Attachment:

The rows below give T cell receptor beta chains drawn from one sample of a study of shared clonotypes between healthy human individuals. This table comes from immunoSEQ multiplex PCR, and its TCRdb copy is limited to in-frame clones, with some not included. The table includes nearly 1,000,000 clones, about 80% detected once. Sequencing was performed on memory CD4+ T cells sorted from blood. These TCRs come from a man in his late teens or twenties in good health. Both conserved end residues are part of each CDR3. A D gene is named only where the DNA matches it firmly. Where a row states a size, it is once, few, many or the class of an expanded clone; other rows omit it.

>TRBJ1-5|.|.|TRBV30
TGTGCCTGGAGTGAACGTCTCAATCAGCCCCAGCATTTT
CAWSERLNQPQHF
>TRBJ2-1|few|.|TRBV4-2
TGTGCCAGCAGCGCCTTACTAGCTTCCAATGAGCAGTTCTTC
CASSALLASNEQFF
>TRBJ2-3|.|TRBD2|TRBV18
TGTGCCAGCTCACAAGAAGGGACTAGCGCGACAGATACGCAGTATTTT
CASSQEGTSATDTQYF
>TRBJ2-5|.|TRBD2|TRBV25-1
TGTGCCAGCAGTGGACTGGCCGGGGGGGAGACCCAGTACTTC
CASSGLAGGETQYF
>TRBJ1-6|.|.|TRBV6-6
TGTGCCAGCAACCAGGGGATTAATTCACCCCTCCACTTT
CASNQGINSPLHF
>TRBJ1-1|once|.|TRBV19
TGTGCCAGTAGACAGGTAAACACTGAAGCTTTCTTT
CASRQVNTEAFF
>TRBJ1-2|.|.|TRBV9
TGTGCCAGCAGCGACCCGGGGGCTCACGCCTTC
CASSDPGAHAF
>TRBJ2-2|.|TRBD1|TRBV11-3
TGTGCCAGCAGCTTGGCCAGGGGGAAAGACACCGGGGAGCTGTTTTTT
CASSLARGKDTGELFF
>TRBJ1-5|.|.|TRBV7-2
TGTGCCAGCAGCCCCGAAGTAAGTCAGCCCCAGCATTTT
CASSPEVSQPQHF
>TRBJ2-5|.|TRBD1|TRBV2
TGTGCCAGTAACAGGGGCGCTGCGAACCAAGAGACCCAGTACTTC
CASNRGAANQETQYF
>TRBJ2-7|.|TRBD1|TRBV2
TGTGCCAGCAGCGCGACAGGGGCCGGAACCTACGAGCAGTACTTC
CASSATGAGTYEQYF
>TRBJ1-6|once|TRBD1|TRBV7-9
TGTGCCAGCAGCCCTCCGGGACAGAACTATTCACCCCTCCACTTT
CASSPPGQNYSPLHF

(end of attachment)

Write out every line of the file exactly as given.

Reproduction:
The rows below give T cell receptor beta chains drawn from one sample of a study of shared clonotypes between healthy human individuals. This table comes from immunoSEQ multiplex PCR, and its TCRdb copy is limited to in-frame clones, with some not included. The table includes nearly 1,000,000 clones, about 80% detected once. Sequencing was performed on memory CD4+ T cells sorted from blood. These TCRs come from a man in his late teens or twenties in good health. Both conserved end residues are part of each CDR3. A D gene is named only where the DNA matches it firmly. Where a row states a size, it is once, few, many or the class of an expanded clone; other rows omit it.

>TRBJ1-5|.|.|TRBV30
TGTGCCTGGAGTGAACGTCTCAATCAGCCCCAGCATTTT
CAWSERLNQPQHF
>TRBJ2-1|few|.|TRBV4-2
TGTGCCAGCAGCGCCTTACTAGCTTCCAATGAGCAGTTCTTC
CASSALLASNEQFF
>TRBJ2-3|.|TRBD2|TRBV18
TGTGCCAGCTCACAAGAAGGGACTAGCGCGACAGATACGCAGTATTTT
CASSQEGTSATDTQYF
>TRBJ2-5|.|TRBD2|TRBV25-1
TGTGCCAGCAGTGGACTGGCCGGGGGGGAGACCCAGTACTTC
CASSGLAGGETQYF
>TRBJ1-6|.|.|TRBV6-6
TGTGCCAGCAACCAGGGGATTAATTCACCCCTCCACTTT
CASNQGINSPLHF
>TRBJ1-1|once|.|TRBV19
TGTGCCAGTAGACAGGTAAACACTGAAGCTTTCTTT
CASRQVNTEAFF
>TRBJ1-2|.|.|TRBV9
TGTGCCAGCAGCGACCCGGGGGCTCACGCCTTC
CASSDPGAHAF
>TRBJ2-2|.|TRBD1|TRBV11-3
TGTGCCAGCAGCTTGGCCAGGGGGAAAGACACCGGGGAGCTGTTTTTT
CASSLARGKDTGELFF
>TRBJ1-5|.|.|TRBV7-2
TGTGCCAGCAGCCCCGAAGTAAGTCAGCCCCAGCATTTT
CASSPEVSQPQHF
>TRBJ2-5|.|TRBD1|TRBV2
TGTGCCAGTAACAGGGGCGCTGCGAACCAAGAGACCCAGTACTTC
CASNRGAANQETQYF
>TRBJ2-7|.|TRBD1|TRBV2
TGTGCCAGCAGCGCGACAGGGGCCGGAACCTACGAGCAGTACTTC
CASSATGAGTYEQYF
>TRBJ1-6|once|TRBD1|TRBV7-9
TGTGCCAGCAGCCCTCCGGGACAGAACTATTCACCCCTCCACTTT
CASSPPGQNYSPLHF